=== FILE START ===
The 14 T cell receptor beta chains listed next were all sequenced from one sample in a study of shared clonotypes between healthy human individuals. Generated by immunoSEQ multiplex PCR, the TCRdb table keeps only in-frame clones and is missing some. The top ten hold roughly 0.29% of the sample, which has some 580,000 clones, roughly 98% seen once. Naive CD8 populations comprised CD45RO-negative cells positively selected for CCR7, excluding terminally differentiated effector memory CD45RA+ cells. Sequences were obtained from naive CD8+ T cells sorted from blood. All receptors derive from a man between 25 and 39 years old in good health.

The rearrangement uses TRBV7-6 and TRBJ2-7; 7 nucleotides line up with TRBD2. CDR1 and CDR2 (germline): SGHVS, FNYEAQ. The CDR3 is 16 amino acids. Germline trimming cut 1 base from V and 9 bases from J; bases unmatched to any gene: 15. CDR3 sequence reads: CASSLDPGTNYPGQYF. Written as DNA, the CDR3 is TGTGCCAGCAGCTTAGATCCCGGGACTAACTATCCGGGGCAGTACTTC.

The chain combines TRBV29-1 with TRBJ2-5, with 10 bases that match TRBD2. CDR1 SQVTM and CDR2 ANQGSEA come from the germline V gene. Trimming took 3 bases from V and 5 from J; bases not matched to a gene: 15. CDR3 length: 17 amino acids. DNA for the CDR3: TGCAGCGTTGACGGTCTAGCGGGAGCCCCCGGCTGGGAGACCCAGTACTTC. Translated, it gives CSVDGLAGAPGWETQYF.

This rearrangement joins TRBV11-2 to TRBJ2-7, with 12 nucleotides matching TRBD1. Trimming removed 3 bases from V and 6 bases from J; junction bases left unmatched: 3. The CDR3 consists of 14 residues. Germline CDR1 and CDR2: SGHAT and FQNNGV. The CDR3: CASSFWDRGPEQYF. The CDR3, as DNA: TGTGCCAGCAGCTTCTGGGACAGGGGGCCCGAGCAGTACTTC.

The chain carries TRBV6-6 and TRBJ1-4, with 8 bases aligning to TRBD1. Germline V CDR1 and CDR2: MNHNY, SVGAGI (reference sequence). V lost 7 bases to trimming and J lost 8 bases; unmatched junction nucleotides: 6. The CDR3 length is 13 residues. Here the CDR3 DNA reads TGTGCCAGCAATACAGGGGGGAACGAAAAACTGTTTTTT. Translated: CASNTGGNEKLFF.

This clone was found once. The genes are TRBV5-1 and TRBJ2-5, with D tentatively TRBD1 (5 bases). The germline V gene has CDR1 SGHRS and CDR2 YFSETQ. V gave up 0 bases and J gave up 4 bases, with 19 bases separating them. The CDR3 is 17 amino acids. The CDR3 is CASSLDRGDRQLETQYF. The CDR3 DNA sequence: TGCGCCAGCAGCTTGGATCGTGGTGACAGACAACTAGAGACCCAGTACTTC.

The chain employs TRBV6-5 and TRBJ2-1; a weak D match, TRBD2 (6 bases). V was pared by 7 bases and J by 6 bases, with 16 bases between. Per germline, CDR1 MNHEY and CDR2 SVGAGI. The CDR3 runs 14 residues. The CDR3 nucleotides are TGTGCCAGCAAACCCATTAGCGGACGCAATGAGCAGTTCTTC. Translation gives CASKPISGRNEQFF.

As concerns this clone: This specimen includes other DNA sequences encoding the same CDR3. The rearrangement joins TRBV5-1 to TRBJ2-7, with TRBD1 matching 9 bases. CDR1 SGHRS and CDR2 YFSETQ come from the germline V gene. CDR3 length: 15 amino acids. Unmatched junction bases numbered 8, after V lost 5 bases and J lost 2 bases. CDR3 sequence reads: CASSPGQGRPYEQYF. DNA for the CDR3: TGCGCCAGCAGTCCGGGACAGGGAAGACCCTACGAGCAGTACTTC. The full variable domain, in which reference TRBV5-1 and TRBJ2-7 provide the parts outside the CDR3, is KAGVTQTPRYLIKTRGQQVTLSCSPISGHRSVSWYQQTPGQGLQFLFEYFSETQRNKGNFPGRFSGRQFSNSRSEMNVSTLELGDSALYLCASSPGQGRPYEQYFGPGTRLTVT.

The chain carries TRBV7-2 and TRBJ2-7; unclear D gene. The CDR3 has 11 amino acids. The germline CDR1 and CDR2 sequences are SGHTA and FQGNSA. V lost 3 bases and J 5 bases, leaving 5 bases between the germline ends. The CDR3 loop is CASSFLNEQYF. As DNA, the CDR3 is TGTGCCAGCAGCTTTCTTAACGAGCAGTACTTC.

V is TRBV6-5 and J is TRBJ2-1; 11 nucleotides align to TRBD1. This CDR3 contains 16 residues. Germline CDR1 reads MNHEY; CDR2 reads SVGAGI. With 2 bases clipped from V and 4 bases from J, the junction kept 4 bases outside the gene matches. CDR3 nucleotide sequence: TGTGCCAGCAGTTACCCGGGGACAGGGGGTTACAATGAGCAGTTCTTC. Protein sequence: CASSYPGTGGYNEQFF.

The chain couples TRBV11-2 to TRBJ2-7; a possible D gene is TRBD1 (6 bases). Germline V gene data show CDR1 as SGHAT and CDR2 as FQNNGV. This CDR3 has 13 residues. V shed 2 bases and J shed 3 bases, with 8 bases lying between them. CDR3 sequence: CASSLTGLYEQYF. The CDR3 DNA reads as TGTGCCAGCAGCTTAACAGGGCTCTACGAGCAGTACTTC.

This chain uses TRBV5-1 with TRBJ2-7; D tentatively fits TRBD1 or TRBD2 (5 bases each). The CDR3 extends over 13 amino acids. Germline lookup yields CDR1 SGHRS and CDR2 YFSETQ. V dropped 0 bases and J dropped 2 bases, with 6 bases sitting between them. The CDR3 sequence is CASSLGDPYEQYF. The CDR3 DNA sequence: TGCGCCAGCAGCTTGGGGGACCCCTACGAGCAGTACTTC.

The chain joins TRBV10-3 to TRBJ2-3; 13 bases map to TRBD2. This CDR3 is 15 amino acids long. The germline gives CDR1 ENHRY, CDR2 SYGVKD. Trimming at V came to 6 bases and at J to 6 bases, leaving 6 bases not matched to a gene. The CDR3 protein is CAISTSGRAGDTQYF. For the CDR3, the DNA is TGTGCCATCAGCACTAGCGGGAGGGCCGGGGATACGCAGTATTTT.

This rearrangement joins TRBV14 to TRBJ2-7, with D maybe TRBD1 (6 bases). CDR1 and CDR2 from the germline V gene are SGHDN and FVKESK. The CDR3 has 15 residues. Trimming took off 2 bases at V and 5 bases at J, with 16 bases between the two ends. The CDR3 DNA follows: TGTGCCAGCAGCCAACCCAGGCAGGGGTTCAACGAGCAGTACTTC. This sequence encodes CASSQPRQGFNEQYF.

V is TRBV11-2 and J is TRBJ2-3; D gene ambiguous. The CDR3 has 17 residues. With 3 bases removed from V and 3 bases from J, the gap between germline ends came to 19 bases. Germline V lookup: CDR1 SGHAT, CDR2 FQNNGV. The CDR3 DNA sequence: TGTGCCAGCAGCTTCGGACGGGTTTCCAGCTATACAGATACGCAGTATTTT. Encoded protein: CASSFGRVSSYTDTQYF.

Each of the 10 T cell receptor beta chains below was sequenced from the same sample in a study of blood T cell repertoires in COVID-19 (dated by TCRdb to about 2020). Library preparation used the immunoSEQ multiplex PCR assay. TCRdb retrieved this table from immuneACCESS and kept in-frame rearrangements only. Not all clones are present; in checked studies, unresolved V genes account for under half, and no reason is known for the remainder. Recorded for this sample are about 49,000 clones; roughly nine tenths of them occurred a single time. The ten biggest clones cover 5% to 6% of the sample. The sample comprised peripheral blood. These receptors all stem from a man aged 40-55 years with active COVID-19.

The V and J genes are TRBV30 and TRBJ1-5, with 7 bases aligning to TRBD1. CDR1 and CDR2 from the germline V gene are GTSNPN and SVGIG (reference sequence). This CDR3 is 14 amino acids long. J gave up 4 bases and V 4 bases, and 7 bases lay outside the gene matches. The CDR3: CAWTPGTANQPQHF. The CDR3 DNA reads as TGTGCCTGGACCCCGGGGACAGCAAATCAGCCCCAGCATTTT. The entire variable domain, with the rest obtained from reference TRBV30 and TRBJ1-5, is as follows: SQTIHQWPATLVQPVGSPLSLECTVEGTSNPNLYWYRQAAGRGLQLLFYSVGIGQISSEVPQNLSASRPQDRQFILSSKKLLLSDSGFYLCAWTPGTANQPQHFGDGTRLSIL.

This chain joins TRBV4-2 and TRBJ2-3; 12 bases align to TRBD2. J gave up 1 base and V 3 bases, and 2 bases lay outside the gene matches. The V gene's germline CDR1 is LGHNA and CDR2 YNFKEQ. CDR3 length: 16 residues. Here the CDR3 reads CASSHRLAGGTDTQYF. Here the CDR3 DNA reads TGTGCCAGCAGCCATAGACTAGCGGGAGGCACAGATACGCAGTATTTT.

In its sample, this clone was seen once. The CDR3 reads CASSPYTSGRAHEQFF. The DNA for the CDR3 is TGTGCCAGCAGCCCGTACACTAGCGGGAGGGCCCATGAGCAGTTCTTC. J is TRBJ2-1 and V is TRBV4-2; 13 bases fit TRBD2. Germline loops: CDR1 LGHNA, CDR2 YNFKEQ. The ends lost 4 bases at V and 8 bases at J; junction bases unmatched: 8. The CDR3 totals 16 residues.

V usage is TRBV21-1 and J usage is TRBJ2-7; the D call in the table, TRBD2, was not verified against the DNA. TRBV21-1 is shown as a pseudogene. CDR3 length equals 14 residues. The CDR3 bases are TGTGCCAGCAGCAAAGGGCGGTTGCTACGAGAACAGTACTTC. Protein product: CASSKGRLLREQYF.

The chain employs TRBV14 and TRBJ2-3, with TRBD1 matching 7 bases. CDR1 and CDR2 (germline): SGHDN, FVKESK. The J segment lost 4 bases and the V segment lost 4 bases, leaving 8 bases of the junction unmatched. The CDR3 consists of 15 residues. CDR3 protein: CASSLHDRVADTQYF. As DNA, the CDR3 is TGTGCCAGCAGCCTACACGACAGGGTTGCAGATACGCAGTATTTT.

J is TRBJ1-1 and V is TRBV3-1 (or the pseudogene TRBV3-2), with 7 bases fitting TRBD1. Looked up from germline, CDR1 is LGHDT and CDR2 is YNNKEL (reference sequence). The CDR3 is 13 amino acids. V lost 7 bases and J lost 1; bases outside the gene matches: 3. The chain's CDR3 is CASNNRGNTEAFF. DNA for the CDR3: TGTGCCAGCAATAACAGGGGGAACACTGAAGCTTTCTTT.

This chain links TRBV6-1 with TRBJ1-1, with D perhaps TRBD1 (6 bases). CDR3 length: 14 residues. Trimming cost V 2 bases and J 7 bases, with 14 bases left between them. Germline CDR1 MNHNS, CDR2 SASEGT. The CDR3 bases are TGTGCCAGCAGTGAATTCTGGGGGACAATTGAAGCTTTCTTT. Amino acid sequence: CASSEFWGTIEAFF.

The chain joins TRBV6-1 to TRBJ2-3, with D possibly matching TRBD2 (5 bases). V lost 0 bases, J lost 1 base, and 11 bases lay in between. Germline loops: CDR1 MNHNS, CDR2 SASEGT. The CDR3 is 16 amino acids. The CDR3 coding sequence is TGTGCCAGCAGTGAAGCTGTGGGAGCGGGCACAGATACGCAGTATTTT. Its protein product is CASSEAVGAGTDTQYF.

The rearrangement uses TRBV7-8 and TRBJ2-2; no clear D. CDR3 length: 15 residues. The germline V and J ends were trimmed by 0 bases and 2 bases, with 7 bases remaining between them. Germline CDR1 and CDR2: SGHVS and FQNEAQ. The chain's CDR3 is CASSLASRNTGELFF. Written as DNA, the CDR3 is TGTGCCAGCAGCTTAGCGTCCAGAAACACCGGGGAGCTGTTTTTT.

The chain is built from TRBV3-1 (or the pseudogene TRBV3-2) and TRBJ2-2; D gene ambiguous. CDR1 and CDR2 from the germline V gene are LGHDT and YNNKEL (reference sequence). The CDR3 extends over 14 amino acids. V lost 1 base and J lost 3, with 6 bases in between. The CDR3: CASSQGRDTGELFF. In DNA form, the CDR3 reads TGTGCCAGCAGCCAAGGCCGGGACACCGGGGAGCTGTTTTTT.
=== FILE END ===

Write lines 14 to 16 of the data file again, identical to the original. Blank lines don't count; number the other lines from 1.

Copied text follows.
This rearrangement joins TRBV14 to TRBJ2-7, with D maybe TRBD1 (6 bases). CDR1 and CDR2 from the germline V gene are SGHDN and FVKESK. The CDR3 has 15 residues. Trimming took off 2 bases at V and 5 bases at J, with 16 bases between the two ends. The CDR3 DNA follows: TGTGCCAGCAGCCAACCCAGGCAGGGGTTCAACGAGCAGTACTTC. This sequence encodes CASSQPRQGFNEQYF.

V is TRBV11-2 and J is TRBJ2-3; D gene ambiguous. The CDR3 has 17 residues. With 3 bases removed from V and 3 bases from J, the gap between germline ends came to 19 bases. Germline V lookup: CDR1 SGHAT, CDR2 FQNNGV. The CDR3 DNA sequence: TGTGCCAGCAGCTTCGGACGGGTTTCCAGCTATACAGATACGCAGTATTTT. Encoded protein: CASSFGRVSSYTDTQYF.

Each of the 10 T cell receptor beta chains below was sequenced from the same sample in a study of blood T cell repertoires in COVID-19 (dated by TCRdb to about 2020). Library preparation used the immunoSEQ multiplex PCR assay. TCRdb retrieved this table from immuneACCESS and kept in-frame rearrangements only. Not all clones are present; in checked studies, unresolved V genes account for under half, and no reason is known for the remainder. Recorded for this sample are about 49,000 clones; roughly nine tenths of them occurred a single time. The ten biggest clones cover 5% to 6% of the sample. The sample comprised peripheral blood. These receptors all stem from a man aged 40-55 years with active COVID-19.